DiBlasi aiming to win City Council's top post

October 12, 1994|By JoAnna Daemmrich | JoAnna Daemmrich,Sun Staff Writer

Burned once in his attempt to become Baltimore's comptroller, City Councilman Joseph J. DiBlasi is twice shy.

So instead of seeking the city's third-highest position, Mr. DiBlasi is trying for an even bigger prize -- the council presidency.

Mr. DiBlasi, who has represented South Baltimore's 6th District since 1983, last week became the first to officially file his candidacy.

"He wins the early bird prize," quipped Council President Mary Pat Clarke, who plans to challenge Mayor Kurt L. Schmoke's bid for a third term next year.

Several of Mr. DiBlasi's colleagues on the 19-member council, including Vice President Vera P. Hall and 2nd District Councilmen Carl Stokes and Anthony J. Ambridge, also are interested in the job. But Mr. DiBlasi said yesterday, "I'm taking the mound first, and I'm playing. I'm pursuing this with all my enthusiasm, drive and fervor." He made his choice over the summer after Mr. Schmoke backed 5th District Councilwoman Iris G. Reeves instead of him to complete the term of former BTC Comptroller Jacqueline F. McLean. McLean has since pleaded guilty to stealing more than $25,000 by putting a fictitious employee on her payroll; she will be sentenced in December.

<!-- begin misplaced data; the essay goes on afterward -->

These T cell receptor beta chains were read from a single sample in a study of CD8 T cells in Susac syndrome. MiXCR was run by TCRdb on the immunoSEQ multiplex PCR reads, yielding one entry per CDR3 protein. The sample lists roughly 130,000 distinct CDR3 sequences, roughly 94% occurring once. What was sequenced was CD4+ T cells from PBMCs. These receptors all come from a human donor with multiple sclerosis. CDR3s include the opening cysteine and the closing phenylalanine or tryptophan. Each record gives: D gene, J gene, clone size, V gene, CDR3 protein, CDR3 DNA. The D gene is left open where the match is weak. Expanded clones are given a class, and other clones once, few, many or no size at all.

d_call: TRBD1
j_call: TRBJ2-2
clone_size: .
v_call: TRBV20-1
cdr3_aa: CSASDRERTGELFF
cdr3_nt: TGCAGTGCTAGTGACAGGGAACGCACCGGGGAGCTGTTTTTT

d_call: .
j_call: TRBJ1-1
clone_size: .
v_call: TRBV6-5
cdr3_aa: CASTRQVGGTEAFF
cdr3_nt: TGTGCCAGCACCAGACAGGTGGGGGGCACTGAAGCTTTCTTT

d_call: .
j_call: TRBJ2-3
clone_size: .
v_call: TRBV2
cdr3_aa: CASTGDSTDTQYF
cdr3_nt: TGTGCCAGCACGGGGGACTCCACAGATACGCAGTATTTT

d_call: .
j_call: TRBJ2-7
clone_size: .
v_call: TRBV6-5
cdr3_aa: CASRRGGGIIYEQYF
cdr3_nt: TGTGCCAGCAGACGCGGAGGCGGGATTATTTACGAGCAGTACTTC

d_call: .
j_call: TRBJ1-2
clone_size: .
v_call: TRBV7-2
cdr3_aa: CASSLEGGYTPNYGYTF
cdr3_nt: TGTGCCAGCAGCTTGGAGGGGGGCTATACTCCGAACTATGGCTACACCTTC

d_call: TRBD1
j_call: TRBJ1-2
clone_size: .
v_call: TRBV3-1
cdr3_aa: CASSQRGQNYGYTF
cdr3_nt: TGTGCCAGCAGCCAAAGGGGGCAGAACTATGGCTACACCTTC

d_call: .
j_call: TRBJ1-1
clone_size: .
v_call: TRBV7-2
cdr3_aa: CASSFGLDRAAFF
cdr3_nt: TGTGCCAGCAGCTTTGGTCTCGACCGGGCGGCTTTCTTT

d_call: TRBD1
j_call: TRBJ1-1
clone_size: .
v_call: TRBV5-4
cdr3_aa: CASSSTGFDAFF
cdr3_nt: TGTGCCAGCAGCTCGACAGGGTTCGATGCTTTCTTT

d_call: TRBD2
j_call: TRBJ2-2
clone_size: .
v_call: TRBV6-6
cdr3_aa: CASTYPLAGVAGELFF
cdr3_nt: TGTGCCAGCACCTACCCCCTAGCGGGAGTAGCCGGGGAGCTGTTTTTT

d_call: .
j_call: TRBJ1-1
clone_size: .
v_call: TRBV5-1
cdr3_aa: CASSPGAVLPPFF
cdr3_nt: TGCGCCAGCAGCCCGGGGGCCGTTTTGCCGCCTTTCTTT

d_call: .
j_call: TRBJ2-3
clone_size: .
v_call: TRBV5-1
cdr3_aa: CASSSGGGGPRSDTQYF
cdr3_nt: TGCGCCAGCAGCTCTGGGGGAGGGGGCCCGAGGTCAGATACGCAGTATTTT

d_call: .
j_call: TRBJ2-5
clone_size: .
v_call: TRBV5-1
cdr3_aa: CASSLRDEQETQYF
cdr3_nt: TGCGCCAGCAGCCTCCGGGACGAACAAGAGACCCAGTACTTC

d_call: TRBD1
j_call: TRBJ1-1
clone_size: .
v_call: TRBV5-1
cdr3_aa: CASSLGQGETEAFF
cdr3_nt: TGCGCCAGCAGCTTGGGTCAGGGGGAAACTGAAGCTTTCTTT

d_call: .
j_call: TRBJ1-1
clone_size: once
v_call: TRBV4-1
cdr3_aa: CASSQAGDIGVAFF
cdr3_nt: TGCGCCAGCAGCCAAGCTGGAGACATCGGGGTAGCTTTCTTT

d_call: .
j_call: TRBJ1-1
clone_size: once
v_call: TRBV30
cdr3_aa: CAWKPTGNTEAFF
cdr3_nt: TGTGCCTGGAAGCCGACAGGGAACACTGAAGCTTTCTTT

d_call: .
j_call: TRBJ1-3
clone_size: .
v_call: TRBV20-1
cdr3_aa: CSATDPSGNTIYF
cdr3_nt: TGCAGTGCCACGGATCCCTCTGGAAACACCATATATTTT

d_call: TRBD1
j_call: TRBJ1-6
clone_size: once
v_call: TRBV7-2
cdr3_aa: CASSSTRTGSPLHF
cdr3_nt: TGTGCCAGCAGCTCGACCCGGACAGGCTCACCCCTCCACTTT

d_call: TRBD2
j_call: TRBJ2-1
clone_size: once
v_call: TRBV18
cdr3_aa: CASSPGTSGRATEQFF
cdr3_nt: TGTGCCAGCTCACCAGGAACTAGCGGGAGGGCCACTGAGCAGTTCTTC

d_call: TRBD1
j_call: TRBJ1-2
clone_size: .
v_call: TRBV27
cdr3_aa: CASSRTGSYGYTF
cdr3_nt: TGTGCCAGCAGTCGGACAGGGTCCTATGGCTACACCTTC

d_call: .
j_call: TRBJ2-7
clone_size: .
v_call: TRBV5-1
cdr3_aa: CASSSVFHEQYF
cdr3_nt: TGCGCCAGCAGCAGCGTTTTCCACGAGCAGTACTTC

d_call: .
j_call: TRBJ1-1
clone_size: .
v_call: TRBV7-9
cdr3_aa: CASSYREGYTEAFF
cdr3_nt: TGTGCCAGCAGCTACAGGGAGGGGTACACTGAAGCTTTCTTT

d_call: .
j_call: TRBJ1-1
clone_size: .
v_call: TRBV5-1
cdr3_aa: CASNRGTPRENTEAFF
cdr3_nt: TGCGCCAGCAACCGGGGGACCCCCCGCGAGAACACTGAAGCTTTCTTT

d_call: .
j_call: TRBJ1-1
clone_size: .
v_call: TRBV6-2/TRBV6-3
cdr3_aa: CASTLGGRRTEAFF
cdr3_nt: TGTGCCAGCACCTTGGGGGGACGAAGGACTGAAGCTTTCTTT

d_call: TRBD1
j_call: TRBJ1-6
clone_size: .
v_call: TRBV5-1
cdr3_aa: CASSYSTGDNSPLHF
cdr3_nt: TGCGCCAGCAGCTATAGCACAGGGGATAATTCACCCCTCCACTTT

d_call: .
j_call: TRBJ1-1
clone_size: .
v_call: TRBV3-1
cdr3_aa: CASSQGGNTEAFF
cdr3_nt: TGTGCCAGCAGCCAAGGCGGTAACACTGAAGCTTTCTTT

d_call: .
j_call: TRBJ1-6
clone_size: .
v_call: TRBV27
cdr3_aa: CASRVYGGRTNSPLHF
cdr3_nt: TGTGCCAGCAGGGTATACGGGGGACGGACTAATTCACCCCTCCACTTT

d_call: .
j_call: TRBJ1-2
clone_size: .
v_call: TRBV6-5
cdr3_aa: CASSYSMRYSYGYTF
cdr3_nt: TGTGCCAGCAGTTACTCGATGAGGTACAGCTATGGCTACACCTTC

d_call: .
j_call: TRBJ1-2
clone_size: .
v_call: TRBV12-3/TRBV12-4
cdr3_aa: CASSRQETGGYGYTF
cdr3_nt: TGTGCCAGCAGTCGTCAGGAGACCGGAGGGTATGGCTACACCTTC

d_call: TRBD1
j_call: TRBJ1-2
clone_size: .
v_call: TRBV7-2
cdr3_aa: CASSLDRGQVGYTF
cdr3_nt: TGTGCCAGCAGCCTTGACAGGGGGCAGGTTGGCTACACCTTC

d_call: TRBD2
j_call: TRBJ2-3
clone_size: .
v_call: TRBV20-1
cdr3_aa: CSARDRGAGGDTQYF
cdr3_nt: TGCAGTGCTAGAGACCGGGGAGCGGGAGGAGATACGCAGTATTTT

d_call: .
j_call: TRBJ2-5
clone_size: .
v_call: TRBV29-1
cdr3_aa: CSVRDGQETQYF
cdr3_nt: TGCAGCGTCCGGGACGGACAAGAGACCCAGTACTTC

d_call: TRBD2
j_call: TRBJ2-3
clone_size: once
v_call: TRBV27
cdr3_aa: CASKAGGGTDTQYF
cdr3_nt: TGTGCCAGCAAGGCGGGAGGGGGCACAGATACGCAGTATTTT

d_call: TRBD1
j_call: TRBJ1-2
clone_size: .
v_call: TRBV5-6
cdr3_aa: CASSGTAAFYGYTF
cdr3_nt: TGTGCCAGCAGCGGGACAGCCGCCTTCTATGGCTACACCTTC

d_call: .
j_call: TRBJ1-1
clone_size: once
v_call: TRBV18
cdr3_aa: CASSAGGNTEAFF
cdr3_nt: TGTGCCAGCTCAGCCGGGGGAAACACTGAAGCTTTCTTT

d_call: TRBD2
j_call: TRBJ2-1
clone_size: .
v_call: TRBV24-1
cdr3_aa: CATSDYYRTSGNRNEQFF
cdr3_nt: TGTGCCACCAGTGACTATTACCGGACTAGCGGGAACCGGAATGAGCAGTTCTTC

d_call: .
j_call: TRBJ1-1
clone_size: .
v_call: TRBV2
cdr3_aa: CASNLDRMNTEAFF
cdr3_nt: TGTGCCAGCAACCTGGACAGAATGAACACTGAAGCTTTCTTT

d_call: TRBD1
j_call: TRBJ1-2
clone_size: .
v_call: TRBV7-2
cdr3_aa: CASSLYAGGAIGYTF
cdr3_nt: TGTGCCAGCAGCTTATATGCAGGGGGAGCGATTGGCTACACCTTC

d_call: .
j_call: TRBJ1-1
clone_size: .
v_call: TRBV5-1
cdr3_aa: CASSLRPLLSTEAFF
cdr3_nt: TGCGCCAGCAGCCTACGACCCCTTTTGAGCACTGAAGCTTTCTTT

The mayor initially seemed to favor Mr. DiBlasi, 47, a co-chairman of the council's budget committee and a former Maryland National Bank employee. But the mayor later backed Mrs. Reeves as interim comptroller, while his campaign manager, Larry S. Gibson, approached Mr. DiBlasi about assembling a ticket for 1995.

The maneuvering left Mr. DiBlasi worried, according to his associates on the council. "I think he feels he was misled by the administration six months ago. If they went back once, what will stop them from doing it again?" said 1st District Councilman Nicholas C. D'Adamo Jr.

Mr. DiBlasi said that he wants to restore a sense of purpose to the council, which he described as increasingly "fractured" by political ambitions.

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